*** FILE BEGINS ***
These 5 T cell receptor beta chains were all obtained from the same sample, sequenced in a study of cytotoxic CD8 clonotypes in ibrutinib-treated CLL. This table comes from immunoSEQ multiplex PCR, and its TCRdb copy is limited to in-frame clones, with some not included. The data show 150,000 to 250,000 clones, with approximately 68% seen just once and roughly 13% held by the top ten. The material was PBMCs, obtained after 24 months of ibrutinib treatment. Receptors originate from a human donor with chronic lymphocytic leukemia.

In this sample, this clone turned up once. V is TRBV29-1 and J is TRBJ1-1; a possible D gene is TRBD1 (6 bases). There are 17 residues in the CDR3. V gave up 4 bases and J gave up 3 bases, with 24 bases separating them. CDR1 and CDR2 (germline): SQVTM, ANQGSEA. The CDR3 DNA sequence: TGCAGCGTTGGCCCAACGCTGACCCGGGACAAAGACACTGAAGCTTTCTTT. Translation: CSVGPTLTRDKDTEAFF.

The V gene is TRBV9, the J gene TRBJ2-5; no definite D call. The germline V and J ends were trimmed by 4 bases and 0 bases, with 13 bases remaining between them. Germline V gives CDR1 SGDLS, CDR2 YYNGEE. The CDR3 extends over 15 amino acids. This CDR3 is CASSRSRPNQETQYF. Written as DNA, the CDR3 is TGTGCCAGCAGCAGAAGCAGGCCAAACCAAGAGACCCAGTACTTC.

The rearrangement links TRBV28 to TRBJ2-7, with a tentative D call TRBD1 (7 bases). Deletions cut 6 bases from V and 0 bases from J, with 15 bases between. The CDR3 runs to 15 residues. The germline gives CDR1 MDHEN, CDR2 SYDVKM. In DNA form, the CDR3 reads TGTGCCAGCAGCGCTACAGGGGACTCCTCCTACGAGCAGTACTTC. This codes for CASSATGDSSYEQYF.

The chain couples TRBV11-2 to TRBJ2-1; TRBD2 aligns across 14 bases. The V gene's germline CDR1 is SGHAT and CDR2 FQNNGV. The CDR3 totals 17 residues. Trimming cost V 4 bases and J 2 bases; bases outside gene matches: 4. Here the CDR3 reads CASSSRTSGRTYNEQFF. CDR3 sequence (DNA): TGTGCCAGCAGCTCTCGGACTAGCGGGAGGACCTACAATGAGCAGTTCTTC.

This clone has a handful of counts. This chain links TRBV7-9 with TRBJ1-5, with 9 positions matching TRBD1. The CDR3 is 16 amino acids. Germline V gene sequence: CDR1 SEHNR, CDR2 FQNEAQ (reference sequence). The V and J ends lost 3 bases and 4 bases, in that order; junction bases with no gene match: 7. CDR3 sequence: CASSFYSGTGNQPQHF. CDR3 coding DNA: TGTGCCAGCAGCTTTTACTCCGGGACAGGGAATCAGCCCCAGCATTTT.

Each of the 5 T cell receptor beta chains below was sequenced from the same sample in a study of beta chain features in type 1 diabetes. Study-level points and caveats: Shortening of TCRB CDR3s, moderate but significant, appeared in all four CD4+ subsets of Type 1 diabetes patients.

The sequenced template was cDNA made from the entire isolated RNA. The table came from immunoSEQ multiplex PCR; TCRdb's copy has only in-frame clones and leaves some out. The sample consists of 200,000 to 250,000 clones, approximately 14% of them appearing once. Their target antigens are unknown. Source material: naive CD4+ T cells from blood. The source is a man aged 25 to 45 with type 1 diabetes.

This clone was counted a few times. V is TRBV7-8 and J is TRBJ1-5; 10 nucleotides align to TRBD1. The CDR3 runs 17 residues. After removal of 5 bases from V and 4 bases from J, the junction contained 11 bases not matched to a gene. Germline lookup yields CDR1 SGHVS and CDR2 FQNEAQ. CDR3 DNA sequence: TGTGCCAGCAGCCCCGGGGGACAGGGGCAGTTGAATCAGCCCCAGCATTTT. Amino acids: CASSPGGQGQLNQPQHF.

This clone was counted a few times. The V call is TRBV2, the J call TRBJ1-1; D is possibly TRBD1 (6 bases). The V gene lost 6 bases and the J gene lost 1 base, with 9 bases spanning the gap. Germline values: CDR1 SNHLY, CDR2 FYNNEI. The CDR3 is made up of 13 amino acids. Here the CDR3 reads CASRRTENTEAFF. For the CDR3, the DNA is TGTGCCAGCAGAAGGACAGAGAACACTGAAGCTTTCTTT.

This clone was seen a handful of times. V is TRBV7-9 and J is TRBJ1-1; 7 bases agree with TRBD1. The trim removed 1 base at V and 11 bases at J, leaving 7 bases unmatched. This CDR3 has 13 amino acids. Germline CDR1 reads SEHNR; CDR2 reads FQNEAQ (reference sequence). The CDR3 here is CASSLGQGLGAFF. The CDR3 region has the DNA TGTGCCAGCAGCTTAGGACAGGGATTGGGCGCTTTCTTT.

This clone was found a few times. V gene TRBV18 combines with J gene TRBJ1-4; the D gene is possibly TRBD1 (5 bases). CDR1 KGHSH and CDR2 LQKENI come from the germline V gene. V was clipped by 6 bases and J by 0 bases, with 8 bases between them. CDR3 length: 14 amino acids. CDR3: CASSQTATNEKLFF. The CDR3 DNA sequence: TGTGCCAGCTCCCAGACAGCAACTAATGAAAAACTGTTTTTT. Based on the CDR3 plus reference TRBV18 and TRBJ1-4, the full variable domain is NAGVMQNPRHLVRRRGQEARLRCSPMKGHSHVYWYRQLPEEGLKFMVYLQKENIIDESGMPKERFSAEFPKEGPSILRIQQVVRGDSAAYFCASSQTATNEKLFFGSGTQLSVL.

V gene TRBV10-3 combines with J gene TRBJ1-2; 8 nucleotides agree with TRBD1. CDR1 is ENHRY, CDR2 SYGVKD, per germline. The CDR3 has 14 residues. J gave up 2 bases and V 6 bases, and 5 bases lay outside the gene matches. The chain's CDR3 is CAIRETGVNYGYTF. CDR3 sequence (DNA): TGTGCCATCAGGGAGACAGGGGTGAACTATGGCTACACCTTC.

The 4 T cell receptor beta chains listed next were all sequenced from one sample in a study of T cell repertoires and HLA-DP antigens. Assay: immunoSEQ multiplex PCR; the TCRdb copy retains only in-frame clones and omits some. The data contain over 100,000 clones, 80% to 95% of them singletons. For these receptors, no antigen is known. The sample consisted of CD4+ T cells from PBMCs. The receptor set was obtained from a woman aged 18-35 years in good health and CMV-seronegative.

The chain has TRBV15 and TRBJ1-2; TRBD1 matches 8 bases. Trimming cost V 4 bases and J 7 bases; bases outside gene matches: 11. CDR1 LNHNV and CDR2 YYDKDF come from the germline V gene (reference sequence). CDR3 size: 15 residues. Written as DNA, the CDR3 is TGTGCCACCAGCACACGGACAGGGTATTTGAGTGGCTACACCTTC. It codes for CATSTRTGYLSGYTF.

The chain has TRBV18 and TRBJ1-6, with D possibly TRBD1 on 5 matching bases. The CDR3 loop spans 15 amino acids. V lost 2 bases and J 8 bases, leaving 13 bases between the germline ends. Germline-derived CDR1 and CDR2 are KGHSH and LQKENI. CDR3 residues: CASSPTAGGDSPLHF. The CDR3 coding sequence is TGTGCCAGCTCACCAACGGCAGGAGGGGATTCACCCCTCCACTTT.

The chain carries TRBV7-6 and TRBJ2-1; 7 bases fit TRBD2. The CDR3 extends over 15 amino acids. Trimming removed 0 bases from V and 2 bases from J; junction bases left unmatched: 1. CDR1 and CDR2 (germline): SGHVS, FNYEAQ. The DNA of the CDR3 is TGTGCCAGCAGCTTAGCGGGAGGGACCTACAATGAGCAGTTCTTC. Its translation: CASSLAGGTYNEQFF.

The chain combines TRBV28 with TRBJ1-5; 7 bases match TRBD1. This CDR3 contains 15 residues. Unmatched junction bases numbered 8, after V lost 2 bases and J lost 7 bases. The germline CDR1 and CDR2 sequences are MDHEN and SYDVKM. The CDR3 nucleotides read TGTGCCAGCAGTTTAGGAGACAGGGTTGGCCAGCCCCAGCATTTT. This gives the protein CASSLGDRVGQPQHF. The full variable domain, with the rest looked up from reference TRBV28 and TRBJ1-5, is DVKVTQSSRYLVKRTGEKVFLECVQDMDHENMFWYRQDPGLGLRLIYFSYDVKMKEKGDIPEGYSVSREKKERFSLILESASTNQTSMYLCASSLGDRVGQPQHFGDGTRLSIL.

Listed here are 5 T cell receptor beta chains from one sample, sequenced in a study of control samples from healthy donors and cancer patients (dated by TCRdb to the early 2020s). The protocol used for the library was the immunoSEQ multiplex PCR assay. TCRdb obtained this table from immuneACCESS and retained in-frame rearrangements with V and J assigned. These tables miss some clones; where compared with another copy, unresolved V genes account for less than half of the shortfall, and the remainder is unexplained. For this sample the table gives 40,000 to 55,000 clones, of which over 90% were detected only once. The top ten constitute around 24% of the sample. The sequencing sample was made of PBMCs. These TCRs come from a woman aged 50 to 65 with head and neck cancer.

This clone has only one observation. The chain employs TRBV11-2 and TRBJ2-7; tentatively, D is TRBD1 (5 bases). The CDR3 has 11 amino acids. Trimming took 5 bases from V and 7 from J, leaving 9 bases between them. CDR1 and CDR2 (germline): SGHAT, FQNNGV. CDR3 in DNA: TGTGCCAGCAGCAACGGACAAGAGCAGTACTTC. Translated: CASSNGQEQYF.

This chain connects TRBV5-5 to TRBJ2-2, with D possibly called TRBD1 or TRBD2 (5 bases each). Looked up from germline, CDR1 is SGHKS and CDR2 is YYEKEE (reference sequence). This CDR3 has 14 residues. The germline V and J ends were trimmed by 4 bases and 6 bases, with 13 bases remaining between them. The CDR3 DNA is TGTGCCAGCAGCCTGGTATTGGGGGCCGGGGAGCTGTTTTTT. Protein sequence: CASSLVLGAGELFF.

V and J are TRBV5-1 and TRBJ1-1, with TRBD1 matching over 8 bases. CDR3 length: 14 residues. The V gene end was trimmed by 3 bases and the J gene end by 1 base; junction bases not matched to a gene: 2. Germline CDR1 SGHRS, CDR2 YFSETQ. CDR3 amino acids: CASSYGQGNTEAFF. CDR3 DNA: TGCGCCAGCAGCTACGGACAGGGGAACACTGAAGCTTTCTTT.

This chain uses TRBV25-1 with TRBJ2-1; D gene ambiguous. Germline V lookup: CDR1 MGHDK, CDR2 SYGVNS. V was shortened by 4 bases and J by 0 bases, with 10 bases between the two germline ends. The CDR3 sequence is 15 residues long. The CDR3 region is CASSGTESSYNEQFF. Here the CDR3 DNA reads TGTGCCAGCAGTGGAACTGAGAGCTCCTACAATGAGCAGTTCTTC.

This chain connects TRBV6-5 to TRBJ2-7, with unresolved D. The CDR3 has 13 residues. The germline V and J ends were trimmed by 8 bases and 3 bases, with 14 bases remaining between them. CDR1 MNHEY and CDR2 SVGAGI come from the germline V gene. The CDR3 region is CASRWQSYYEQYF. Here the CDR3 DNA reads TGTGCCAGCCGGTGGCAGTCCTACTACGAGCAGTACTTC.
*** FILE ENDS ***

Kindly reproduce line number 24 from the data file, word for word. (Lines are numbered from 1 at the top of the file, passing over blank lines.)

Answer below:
This chain connects TRBV6-5 to TRBJ2-7, with unresolved D. The CDR3 has 13 residues. The germline V and J ends were trimmed by 8 bases and 3 bases, with 14 bases remaining between them. CDR1 MNHEY and CDR2 SVGAGI come from the germline V gene. The CDR3 region is CASRWQSYYEQYF. Here the CDR3 DNA reads TGTGCCAGCCGGTGGCAGTCCTACTACGAGCAGTACTTC.